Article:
Translation: the Rams had more blockers than Arkansas had defenders on some plays due to unnamed defenders not "bumping" out to the proper alignment.

"Again, that goes back to coaching," Chavis said. "We've got to be able to do those things. We felt like we did it enough in practice, but we didn't get it executed and they were able to make a couple of runs on the edge."

Colorado State rammed its way to 220 yards on the ground in last week's 55-34 loss to the Razorbacks.

Kinsey accounted for 75 of those yards, and a touchdown, on the second snap of the game.

Was Arkansas freshman end Mataio Soli held at the crease on that play? It looks like Colorado State left tackle T.J. Storment had a grip with both hands on either side of Soli's jersey as the freshman reached toward the hole with his left arm.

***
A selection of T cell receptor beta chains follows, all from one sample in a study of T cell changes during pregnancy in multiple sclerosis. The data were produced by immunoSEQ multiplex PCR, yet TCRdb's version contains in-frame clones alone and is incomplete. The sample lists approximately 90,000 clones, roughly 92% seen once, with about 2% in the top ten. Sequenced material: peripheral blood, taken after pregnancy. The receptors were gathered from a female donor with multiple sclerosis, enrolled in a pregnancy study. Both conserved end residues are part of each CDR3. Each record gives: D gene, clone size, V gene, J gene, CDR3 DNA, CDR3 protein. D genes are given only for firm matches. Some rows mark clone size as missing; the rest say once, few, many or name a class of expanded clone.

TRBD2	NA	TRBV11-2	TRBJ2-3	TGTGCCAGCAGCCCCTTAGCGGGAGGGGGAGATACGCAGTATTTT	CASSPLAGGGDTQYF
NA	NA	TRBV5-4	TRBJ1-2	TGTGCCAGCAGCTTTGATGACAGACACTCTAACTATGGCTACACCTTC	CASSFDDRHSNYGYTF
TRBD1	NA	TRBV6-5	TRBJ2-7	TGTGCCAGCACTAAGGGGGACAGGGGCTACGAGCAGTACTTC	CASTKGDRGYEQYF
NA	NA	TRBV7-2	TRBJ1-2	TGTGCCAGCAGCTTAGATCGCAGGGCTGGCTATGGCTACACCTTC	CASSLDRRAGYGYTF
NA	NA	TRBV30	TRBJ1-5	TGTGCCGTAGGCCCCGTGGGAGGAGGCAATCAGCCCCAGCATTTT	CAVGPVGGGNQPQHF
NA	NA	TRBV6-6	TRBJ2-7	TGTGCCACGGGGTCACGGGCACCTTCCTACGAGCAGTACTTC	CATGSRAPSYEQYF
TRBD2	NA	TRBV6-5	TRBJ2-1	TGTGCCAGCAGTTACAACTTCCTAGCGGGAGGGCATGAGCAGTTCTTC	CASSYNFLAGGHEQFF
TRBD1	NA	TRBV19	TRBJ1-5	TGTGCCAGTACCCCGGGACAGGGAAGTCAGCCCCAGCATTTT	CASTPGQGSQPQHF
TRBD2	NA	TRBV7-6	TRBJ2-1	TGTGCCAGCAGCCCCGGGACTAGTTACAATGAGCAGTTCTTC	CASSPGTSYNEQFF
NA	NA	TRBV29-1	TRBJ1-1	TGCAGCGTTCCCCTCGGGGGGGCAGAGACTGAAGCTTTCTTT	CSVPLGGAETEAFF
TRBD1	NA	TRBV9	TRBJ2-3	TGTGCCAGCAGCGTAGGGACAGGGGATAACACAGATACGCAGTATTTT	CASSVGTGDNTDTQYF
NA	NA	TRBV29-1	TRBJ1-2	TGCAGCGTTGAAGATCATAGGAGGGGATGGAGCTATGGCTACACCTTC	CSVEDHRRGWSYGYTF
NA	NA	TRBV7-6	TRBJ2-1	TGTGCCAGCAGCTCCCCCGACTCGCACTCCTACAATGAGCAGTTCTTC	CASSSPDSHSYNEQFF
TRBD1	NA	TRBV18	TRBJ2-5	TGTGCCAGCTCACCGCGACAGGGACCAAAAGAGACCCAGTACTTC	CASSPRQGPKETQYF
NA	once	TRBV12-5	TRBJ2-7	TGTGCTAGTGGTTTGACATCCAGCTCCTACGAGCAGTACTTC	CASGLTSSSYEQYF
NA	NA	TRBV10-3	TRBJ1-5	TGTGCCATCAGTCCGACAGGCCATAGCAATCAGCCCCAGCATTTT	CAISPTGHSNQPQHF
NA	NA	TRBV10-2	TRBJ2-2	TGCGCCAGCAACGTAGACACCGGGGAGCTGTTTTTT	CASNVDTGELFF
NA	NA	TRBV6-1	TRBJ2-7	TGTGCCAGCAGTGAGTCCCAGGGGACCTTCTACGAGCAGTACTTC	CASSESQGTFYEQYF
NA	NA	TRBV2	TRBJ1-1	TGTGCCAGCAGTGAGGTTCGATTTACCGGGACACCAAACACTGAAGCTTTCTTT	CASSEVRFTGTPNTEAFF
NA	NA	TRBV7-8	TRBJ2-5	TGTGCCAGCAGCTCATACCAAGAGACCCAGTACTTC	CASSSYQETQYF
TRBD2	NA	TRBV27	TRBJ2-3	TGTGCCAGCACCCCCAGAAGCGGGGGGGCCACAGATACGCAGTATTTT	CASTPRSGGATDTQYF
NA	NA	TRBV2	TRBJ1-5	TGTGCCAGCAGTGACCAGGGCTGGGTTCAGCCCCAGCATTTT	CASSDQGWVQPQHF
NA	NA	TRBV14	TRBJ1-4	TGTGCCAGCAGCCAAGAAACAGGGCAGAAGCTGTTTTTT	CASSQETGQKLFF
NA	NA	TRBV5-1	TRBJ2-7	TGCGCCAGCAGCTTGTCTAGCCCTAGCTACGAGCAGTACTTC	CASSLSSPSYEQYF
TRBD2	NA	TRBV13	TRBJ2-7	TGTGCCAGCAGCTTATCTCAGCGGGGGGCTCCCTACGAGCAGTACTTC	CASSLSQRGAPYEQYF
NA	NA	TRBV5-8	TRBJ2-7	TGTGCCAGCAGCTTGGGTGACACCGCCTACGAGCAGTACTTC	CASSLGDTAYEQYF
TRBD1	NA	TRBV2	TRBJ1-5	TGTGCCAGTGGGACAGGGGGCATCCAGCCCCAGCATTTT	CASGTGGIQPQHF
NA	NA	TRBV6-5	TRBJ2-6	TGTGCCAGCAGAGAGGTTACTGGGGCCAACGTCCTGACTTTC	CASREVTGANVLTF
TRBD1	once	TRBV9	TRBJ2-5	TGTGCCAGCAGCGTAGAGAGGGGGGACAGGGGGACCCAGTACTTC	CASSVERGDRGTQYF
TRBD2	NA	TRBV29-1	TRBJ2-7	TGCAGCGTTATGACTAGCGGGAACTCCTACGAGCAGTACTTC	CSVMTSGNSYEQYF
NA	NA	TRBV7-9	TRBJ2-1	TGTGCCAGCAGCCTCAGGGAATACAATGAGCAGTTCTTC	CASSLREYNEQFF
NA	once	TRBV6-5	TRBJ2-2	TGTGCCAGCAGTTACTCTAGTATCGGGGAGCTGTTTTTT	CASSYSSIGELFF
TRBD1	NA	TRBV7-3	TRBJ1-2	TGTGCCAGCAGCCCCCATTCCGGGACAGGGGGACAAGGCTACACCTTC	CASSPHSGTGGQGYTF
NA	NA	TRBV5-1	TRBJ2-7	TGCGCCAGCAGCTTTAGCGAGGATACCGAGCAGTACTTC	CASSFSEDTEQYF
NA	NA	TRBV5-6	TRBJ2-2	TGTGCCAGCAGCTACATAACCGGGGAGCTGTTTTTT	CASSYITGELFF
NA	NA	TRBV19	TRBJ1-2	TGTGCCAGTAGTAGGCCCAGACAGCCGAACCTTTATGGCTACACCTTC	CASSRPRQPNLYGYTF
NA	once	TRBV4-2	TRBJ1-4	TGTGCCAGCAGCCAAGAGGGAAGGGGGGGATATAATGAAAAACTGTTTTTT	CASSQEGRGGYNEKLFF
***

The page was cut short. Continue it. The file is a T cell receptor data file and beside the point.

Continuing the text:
Arkansas middle linebacker De'Jon Harris, who stepped up in the hole and was walled off by a lineman before Kinsey cut off that blocker's back side, said that run was a "hit or miss" play with the front.

"We'll have to see tomorrow when we get in the film room," he said. "But we made the adjustments. But that's a pretty good back. They have some decent running backs and they made some plays."

Senior defensive end Gabe Richardson has been accompanied by an all-true freshman group of ends since seniors Dorian Gerald and Jamario Bell both went down in the opener. Gerald is lost for the season with an arterial issue in his neck, while Bell is expected back this week.

Freshmen Zach Williams and Collin Clay had been providing the top relief at end for position coach Steve Caldwell, but now Williams is out for at least a couple of games with a knee injury. That means another true freshman, Eric Gregory, who had a strong spring and early camp before needing minor ankle surgery, could see more playing time.

In addition to Bell adding another body to the depth chart, his veteran presence should help.

"Maturity," Chavis said. "He's played ball here. I think Coach Caldwell has done a great job with those freshmen. We've played two and a half ball games with one older guy and a bunch of freshmen.